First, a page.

West Nashville | Religious Buildings

The Cathedral of the Incarnation
Style: Renaissance Revival
Architect: Fred Asmus, Sr. with Bishop Thomas Byrne
Built: 1914

The Cathedral of the Incarnation

The Cathedral, modeled after St. Martin's on the Hill in Rome, was built in 1914 on West End Avenue. At the time Bishop Thomas Byrne bought the property, people questioned his decision to purchase land "so far out in the country."

Resembling a typical Roman basilica, the Cathedral features a 100-foot tower copied from another Roman church, St. Damase. Decorated in 13th century Renaissance style, the Cathedral also features a coffered ceiling, made of an ornamental plaster called rigalico, believed to be the first of its kind in the U.S. The altars are made of Carrera marble, imported from Italy. The baptistery is a 1/8 size replica of the baptisimal font in St. Peter's Basilica in Rome, designed by Michelangelo.

Sources:
Mayme Hart Johnson, A Treasury of Tennessee Churches
(Brentwood: J M Productions, Inc., 1986), p. 89.

The Cathedral of the Incarnation website, www.nashvillecathedral.com - 2002.


Immanuel Baptist Church

Style: Neo-Classical
Architect: Edwin Keeble
Built: 1954

Immanuel Baptist Church

Immanuel Baptist became an organized church in 1887 after fifteen years as a mission Sunday School of First Baptist Church. The church purchased a lot on the corner of Seventeenth and West End Avenues and a building was eventually erected on Seventeenth and Broad in 1913. When the neighborhood became more of a business district, many of the church members found themselves living a greater distance from the church. In 1954, Immanuel Baptist moved to its present location on Belle Meade Boulevard.

Source:
Mayme Hart Johnson, A Treasury of Tennessee Churches
(Brentwood: J M Productions, Inc., 1986), p. 97.


Vine Street Christian Church

Style: Neo-Classical
Architect: Edwin Keeble
Built: 1958

Vine Street Christian Church

Vine Street Christian began its history in 1820 as the Baptist Church of Nashville, but broke away from its former rules and doctrines in 1828 and became the Christian Church under the leadership of Philip Fall.

During the Civil War, military Governor Andrew Johnson wanted all preachers in Nashville to swear an oath of allegiance to the United States. Many ministers left the city or were arrested and imprisoned for not taking the oath. Philip Fall, the pastor of the Christian Church (now Vine Street Christian) declared that he already took an oath when he became a U.S. citizen. Johnson maintained that the oath was invalid. Fall declared that if his oath was invalid, he was then still a British subject and would fly the British flag over the church to show that it was British territory. As a result, U.S. troops did not seize the building. Fall's congregation was allowed to continue worshipping and his members also allowed other congregations who had been thrown out of their churches to hold services in their building.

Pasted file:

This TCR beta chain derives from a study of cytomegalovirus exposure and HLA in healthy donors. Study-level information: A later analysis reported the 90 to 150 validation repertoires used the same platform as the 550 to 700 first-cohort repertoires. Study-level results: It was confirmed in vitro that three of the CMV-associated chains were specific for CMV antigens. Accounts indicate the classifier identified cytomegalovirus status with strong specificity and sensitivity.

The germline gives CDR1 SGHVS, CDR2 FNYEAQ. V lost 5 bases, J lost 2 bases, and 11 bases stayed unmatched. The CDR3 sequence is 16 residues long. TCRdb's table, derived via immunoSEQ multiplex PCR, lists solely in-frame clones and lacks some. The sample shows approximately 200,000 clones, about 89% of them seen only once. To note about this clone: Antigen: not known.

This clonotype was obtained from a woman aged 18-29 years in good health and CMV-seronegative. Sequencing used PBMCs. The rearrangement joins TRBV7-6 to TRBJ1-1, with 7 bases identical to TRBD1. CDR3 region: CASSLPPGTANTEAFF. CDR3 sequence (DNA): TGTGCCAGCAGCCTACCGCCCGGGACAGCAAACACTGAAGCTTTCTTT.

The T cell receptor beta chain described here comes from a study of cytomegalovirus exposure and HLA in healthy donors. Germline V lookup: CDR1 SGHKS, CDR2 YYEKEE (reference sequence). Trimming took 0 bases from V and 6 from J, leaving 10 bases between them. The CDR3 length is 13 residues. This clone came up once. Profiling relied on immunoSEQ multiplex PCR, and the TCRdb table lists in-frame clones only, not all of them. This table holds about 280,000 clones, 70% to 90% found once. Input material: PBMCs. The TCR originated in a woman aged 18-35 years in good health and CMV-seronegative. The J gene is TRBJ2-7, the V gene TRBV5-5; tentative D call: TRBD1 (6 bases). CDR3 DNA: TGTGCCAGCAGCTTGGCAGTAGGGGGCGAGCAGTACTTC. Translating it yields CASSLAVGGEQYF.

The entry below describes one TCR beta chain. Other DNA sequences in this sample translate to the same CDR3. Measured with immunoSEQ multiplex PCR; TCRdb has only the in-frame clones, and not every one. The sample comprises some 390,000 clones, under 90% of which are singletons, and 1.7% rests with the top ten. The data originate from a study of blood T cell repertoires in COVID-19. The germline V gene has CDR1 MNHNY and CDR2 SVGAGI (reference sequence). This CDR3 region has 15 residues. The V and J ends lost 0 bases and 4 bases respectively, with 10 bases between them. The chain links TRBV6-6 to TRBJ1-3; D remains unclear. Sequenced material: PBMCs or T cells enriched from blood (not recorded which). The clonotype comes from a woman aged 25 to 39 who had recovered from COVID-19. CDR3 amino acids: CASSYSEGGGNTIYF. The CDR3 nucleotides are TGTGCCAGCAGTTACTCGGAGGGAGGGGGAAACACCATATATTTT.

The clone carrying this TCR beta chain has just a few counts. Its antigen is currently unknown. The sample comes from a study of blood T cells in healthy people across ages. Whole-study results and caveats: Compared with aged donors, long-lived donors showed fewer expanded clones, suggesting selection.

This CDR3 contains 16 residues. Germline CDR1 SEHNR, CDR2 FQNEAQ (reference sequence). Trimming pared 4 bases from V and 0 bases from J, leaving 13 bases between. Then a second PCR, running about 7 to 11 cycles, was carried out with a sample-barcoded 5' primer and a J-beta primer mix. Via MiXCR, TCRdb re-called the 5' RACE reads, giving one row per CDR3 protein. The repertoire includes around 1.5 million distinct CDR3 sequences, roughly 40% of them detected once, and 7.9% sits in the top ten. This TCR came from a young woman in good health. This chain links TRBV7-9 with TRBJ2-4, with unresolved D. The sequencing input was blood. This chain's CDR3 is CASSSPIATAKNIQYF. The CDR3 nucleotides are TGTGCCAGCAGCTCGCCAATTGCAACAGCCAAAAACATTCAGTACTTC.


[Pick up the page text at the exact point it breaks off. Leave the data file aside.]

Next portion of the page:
The members of the congregation worshipped in various buildings on Church Street, Fourth Avenue, and Vine Street (where they worshipped for 68 years). The church moved to its current location on West End Avenue in 1958.

Sources:
Interview, James A. Hoobler, 2002.

Vine Street Christian Church website, www.vinestreet.org - 2003.

Mayme Hart Johnson, A Treasury of Tennessee Churches
(Brentwood: J M Productions, Inc., 1986), pp. 99-100.


West End Synagogue
Style: International
Architect: Percival Goodman
Built: 1951

West End Synagogue

In 1874, twenty Jewish families founded Khal Kodesh Adath Israel (Congregation Assembly of Israel). The congregation first met in Old Douglass Hall on North Market Street (present day Second Avenue North) and in various places over the years until it purchased and remodeled a residence on North Market Street in 1886. The Religious School began during its first year at the new residence and the congregations employed its first full-time rabbi in 1887. The congregation grew and the Gay Street Synagogue was constructed in 1901. The synagogue remained at Gay Street for 46 years until all activities, except for High Holidays, were moved to the present location on West End Avenue. The current synagogue was built and dedicated in 1951.

Source:
West End Synagogue website, www.westendsyn.org - 2003.


Woodmont Christian Church

Style: Neo-Classical
Architect: Edwin Keeble
Built: 1949

Woodmont Christian Church

With its 220-foot tall spire, Woodmont Christian Church makes its presence known at the corner of Woodmont Avenue and Hillsboro Road. Designed by Nashville architect Edwin Keeble, the steeple, often referred to as one of "Keeble's needles," is a prominent feature of the church.

The exterior surface of Woodmont Christian Church is an inexpensive painted brick, not normally used for facing. Intended as a money-saving device, the brick was painted white, which is now a recognized feature of the church.

Source:
Frank Orr, Elbridge White, Charles W. Warterfield Jr., ed., Notable Nashville Architecture 1930-1980 (Dallas: Taylor Publishing Company, 1989), p. 30-31.